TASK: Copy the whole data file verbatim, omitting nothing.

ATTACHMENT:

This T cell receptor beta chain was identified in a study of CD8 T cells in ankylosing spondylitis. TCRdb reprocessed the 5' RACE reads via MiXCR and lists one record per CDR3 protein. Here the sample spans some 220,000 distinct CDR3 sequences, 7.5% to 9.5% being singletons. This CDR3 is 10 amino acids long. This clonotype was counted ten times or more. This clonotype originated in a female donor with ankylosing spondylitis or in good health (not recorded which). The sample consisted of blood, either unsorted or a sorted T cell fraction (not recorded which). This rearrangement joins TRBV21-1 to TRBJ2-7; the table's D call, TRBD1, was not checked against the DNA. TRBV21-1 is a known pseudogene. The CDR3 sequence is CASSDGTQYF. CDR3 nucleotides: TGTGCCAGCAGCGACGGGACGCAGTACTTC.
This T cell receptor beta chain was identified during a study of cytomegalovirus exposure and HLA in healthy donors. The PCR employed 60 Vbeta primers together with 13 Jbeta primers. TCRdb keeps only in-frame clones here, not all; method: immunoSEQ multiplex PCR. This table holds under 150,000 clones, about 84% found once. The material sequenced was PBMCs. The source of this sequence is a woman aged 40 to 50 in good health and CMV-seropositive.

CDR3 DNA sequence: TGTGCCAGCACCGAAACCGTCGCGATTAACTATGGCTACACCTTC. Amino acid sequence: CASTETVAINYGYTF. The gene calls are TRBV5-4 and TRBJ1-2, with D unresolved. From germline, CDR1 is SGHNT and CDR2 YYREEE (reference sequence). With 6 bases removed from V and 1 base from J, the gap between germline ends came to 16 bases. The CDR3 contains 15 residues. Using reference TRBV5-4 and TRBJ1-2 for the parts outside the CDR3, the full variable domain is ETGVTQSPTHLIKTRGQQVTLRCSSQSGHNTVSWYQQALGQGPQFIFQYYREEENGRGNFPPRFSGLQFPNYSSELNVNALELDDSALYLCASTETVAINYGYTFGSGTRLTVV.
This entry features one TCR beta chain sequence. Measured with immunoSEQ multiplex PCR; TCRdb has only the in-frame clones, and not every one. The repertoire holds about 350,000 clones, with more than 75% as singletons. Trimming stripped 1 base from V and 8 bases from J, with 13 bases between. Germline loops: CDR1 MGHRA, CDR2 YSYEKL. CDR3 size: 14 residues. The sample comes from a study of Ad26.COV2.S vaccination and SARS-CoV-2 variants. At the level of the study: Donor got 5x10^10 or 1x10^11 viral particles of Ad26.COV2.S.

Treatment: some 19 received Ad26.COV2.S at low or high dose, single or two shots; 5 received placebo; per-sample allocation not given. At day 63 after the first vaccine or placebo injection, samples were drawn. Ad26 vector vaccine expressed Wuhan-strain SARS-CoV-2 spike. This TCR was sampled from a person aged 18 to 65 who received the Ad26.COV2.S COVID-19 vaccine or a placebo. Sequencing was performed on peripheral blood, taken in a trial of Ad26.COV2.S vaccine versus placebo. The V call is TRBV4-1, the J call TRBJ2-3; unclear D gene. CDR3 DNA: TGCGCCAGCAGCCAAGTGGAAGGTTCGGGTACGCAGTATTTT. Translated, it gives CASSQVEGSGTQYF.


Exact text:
This T cell receptor beta chain was identified in a study of CD8 T cells in ankylosing spondylitis. TCRdb reprocessed the 5' RACE reads via MiXCR and lists one record per CDR3 protein. Here the sample spans some 220,000 distinct CDR3 sequences, 7.5% to 9.5% being singletons. This CDR3 is 10 amino acids long. This clonotype was counted ten times or more. This clonotype originated in a female donor with ankylosing spondylitis or in good health (not recorded which). The sample consisted of blood, either unsorted or a sorted T cell fraction (not recorded which). This rearrangement joins TRBV21-1 to TRBJ2-7; the table's D call, TRBD1, was not checked against the DNA. TRBV21-1 is a known pseudogene. The CDR3 sequence is CASSDGTQYF. CDR3 nucleotides: TGTGCCAGCAGCGACGGGACGCAGTACTTC.
This T cell receptor beta chain was identified during a study of cytomegalovirus exposure and HLA in healthy donors. The PCR employed 60 Vbeta primers together with 13 Jbeta primers. TCRdb keeps only in-frame clones here, not all; method: immunoSEQ multiplex PCR. This table holds under 150,000 clones, about 84% found once. The material sequenced was PBMCs. The source of this sequence is a woman aged 40 to 50 in good health and CMV-seropositive.

CDR3 DNA sequence: TGTGCCAGCACCGAAACCGTCGCGATTAACTATGGCTACACCTTC. Amino acid sequence: CASTETVAINYGYTF. The gene calls are TRBV5-4 and TRBJ1-2, with D unresolved. From germline, CDR1 is SGHNT and CDR2 YYREEE (reference sequence). With 6 bases removed from V and 1 base from J, the gap between germline ends came to 16 bases. The CDR3 contains 15 residues. Using reference TRBV5-4 and TRBJ1-2 for the parts outside the CDR3, the full variable domain is ETGVTQSPTHLIKTRGQQVTLRCSSQSGHNTVSWYQQALGQGPQFIFQYYREEENGRGNFPPRFSGLQFPNYSSELNVNALELDDSALYLCASTETVAINYGYTFGSGTRLTVV.
This entry features one TCR beta chain sequence. Measured with immunoSEQ multiplex PCR; TCRdb has only the in-frame clones, and not every one. The repertoire holds about 350,000 clones, with more than 75% as singletons. Trimming stripped 1 base from V and 8 bases from J, with 13 bases between. Germline loops: CDR1 MGHRA, CDR2 YSYEKL. CDR3 size: 14 residues. The sample comes from a study of Ad26.COV2.S vaccination and SARS-CoV-2 variants. At the level of the study: Donor got 5x10^10 or 1x10^11 viral particles of Ad26.COV2.S.

Treatment: some 19 received Ad26.COV2.S at low or high dose, single or two shots; 5 received placebo; per-sample allocation not given. At day 63 after the first vaccine or placebo injection, samples were drawn. Ad26 vector vaccine expressed Wuhan-strain SARS-CoV-2 spike. This TCR was sampled from a person aged 18 to 65 who received the Ad26.COV2.S COVID-19 vaccine or a placebo. Sequencing was performed on peripheral blood, taken in a trial of Ad26.COV2.S vaccine versus placebo. The V call is TRBV4-1, the J call TRBJ2-3; unclear D gene. CDR3 DNA: TGCGCCAGCAGCCAAGTGGAAGGTTCGGGTACGCAGTATTTT. Translated, it gives CASSQVEGSGTQYF.